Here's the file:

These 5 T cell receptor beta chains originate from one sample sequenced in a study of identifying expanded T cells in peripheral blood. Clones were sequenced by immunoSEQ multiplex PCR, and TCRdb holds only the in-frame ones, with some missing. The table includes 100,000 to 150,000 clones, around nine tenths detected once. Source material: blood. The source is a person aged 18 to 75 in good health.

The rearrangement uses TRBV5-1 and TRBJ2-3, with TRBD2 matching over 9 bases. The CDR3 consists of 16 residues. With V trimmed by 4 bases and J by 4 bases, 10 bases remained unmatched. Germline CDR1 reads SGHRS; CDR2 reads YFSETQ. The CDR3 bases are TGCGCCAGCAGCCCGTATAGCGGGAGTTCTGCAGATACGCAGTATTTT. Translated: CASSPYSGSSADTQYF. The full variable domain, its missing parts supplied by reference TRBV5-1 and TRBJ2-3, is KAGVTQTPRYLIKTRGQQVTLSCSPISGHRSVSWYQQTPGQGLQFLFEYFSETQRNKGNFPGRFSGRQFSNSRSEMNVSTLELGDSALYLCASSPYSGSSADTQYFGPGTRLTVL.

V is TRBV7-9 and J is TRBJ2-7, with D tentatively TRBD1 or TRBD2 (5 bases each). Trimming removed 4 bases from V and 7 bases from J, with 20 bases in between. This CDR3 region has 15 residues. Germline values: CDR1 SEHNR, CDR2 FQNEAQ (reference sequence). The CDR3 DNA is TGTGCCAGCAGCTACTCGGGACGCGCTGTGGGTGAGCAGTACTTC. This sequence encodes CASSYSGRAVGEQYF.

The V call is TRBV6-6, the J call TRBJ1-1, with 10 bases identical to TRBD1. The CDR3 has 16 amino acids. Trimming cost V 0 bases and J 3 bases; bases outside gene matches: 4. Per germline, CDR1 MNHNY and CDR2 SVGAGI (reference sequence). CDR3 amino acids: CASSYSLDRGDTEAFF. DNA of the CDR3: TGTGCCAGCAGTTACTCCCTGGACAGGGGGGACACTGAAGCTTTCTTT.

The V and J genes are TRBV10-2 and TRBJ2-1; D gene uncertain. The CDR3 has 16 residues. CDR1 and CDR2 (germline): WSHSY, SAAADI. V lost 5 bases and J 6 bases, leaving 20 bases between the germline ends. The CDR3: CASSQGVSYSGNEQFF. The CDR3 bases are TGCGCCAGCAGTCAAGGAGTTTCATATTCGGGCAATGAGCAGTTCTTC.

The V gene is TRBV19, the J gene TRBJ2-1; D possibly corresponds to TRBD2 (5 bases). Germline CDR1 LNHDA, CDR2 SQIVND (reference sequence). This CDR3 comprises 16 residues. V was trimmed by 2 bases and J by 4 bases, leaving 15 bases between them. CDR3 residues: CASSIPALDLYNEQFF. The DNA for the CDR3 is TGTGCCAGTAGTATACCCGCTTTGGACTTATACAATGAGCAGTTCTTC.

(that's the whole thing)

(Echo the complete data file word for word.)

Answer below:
These 5 T cell receptor beta chains originate from one sample sequenced in a study of identifying expanded T cells in peripheral blood. Clones were sequenced by immunoSEQ multiplex PCR, and TCRdb holds only the in-frame ones, with some missing. The table includes 100,000 to 150,000 clones, around nine tenths detected once. Source material: blood. The source is a person aged 18 to 75 in good health.

The rearrangement uses TRBV5-1 and TRBJ2-3, with TRBD2 matching over 9 bases. The CDR3 consists of 16 residues. With V trimmed by 4 bases and J by 4 bases, 10 bases remained unmatched. Germline CDR1 reads SGHRS; CDR2 reads YFSETQ. The CDR3 bases are TGCGCCAGCAGCCCGTATAGCGGGAGTTCTGCAGATACGCAGTATTTT. Translated: CASSPYSGSSADTQYF. The full variable domain, its missing parts supplied by reference TRBV5-1 and TRBJ2-3, is KAGVTQTPRYLIKTRGQQVTLSCSPISGHRSVSWYQQTPGQGLQFLFEYFSETQRNKGNFPGRFSGRQFSNSRSEMNVSTLELGDSALYLCASSPYSGSSADTQYFGPGTRLTVL.

V is TRBV7-9 and J is TRBJ2-7, with D tentatively TRBD1 or TRBD2 (5 bases each). Trimming removed 4 bases from V and 7 bases from J, with 20 bases in between. This CDR3 region has 15 residues. Germline values: CDR1 SEHNR, CDR2 FQNEAQ (reference sequence). The CDR3 DNA is TGTGCCAGCAGCTACTCGGGACGCGCTGTGGGTGAGCAGTACTTC. This sequence encodes CASSYSGRAVGEQYF.

The V call is TRBV6-6, the J call TRBJ1-1, with 10 bases identical to TRBD1. The CDR3 has 16 amino acids. Trimming cost V 0 bases and J 3 bases; bases outside gene matches: 4. Per germline, CDR1 MNHNY and CDR2 SVGAGI (reference sequence). CDR3 amino acids: CASSYSLDRGDTEAFF. DNA of the CDR3: TGTGCCAGCAGTTACTCCCTGGACAGGGGGGACACTGAAGCTTTCTTT.

The V and J genes are TRBV10-2 and TRBJ2-1; D gene uncertain. The CDR3 has 16 residues. CDR1 and CDR2 (germline): WSHSY, SAAADI. V lost 5 bases and J 6 bases, leaving 20 bases between the germline ends. The CDR3: CASSQGVSYSGNEQFF. The CDR3 bases are TGCGCCAGCAGTCAAGGAGTTTCATATTCGGGCAATGAGCAGTTCTTC.

The V gene is TRBV19, the J gene TRBJ2-1; D possibly corresponds to TRBD2 (5 bases). Germline CDR1 LNHDA, CDR2 SQIVND (reference sequence). This CDR3 comprises 16 residues. V was trimmed by 2 bases and J by 4 bases, leaving 15 bases between them. CDR3 residues: CASSIPALDLYNEQFF. The DNA for the CDR3 is TGTGCCAGTAGTATACCCGCTTTGGACTTATACAATGAGCAGTTCTTC.